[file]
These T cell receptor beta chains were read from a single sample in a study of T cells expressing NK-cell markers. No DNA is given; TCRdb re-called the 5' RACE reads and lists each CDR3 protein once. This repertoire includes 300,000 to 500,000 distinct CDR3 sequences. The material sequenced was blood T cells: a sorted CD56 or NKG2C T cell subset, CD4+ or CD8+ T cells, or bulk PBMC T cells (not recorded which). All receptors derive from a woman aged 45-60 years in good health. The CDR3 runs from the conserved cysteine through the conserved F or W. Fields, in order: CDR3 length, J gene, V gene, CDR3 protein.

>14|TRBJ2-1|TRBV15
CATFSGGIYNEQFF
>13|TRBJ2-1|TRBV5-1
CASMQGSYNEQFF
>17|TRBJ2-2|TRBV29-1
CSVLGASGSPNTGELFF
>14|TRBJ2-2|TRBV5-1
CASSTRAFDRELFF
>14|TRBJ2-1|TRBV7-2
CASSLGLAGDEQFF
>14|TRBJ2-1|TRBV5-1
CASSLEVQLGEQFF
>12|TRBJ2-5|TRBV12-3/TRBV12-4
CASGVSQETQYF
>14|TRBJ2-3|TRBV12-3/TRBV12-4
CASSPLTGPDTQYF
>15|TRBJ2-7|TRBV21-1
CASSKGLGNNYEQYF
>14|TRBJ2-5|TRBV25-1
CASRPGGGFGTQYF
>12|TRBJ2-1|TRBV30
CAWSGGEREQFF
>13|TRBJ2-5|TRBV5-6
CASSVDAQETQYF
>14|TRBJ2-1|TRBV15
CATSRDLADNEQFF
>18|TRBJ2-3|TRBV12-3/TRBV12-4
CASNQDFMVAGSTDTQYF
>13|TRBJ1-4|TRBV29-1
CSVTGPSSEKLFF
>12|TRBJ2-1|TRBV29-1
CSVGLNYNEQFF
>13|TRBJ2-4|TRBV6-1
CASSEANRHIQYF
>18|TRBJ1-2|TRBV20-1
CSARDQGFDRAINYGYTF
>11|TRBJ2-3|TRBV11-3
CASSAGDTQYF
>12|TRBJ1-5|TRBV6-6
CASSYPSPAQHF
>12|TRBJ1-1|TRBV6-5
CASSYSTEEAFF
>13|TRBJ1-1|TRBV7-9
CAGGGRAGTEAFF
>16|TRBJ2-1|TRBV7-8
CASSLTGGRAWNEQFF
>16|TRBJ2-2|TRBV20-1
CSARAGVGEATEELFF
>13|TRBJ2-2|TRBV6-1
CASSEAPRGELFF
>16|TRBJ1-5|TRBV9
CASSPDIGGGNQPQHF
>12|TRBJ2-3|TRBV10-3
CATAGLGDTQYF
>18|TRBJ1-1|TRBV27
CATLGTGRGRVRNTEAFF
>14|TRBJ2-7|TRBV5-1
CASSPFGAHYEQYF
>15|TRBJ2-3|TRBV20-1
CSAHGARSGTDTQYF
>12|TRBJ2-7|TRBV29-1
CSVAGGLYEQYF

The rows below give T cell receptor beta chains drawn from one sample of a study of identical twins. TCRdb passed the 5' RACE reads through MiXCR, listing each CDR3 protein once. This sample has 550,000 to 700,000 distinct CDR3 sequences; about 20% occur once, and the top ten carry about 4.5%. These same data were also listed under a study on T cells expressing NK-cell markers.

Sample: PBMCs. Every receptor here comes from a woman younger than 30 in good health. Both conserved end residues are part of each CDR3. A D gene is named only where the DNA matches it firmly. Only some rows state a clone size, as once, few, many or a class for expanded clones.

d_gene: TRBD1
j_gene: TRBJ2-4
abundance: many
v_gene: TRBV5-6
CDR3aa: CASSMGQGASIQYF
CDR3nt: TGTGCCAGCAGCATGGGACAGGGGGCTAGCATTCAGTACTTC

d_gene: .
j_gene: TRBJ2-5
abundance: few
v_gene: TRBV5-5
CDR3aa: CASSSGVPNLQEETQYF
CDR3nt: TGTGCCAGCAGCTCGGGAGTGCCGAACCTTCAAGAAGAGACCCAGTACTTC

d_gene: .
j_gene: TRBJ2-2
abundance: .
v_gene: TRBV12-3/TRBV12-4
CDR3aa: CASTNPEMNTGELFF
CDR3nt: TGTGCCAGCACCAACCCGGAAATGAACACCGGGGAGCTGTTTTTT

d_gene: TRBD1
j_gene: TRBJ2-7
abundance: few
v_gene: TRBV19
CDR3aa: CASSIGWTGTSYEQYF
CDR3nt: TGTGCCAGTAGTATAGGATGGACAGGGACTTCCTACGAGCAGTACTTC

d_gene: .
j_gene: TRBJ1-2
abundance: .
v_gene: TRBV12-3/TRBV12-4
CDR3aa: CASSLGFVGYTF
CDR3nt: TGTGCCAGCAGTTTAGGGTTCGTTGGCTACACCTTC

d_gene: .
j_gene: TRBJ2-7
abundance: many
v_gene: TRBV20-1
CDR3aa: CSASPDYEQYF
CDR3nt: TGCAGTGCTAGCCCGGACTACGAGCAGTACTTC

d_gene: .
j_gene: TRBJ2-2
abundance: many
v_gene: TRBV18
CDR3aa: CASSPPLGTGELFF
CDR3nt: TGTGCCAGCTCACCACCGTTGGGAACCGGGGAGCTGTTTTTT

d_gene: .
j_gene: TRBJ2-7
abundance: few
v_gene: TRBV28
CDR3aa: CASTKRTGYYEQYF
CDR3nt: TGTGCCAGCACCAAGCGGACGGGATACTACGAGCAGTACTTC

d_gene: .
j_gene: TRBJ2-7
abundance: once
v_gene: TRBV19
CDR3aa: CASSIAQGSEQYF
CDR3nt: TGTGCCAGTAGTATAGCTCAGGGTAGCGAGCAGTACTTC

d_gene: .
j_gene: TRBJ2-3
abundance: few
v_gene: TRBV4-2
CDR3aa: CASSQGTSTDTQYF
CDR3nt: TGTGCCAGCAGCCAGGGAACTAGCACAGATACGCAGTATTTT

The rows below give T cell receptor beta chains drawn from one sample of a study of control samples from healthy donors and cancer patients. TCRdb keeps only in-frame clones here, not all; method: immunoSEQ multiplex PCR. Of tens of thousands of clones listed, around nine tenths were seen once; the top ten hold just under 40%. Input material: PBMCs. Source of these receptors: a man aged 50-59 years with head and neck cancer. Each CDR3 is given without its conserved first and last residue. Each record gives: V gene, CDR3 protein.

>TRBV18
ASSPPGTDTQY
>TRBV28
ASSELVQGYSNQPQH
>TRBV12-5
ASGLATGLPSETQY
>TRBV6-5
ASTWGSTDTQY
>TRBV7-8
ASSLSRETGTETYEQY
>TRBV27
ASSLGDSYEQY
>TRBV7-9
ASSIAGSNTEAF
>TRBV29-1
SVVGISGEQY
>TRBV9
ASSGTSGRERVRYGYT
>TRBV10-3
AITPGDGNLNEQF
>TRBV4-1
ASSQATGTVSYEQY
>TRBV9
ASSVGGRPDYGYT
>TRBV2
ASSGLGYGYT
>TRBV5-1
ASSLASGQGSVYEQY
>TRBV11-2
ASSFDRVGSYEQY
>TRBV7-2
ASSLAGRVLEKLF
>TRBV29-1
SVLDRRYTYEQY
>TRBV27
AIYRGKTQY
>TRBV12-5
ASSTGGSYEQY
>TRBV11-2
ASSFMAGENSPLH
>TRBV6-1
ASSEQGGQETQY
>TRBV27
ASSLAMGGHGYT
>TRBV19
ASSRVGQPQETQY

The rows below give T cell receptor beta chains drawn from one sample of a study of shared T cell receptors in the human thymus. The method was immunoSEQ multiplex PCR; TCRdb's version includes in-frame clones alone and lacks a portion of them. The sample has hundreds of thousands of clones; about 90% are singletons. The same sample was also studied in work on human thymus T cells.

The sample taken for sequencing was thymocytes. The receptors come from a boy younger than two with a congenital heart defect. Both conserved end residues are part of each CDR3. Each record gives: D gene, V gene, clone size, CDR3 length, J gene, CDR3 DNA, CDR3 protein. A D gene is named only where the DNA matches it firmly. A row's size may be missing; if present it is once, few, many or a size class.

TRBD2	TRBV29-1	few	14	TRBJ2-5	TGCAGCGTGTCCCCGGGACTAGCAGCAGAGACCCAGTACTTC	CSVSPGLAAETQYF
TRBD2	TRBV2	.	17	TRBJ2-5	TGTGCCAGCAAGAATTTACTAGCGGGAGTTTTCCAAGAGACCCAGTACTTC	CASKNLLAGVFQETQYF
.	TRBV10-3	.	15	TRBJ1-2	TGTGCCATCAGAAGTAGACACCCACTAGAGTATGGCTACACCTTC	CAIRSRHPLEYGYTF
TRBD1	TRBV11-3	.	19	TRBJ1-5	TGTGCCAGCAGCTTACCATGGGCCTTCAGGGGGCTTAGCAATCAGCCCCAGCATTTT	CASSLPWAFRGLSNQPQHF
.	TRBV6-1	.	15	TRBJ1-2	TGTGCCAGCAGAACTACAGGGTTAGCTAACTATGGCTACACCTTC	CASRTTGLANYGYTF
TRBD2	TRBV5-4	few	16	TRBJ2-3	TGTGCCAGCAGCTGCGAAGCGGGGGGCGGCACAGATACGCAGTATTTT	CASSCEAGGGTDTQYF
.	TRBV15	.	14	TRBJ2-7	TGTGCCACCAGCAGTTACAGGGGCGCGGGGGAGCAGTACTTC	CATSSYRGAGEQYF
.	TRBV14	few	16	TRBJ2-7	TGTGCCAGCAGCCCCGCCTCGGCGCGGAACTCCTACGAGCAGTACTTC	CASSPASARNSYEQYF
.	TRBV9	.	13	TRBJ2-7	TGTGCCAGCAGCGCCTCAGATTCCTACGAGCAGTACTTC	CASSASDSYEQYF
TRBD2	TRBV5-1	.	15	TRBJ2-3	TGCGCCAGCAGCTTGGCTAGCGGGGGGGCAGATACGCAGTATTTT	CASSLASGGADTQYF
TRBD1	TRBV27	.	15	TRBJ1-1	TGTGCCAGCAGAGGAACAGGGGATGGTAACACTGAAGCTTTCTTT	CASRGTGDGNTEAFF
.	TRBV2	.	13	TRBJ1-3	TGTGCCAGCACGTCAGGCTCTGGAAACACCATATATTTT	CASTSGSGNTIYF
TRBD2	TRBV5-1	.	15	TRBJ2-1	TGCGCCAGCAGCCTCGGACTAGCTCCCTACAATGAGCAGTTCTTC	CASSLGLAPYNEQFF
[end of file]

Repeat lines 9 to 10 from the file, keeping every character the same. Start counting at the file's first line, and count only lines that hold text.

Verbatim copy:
CASSTRAFDRELFF
>14|TRBJ2-1|TRBV7-2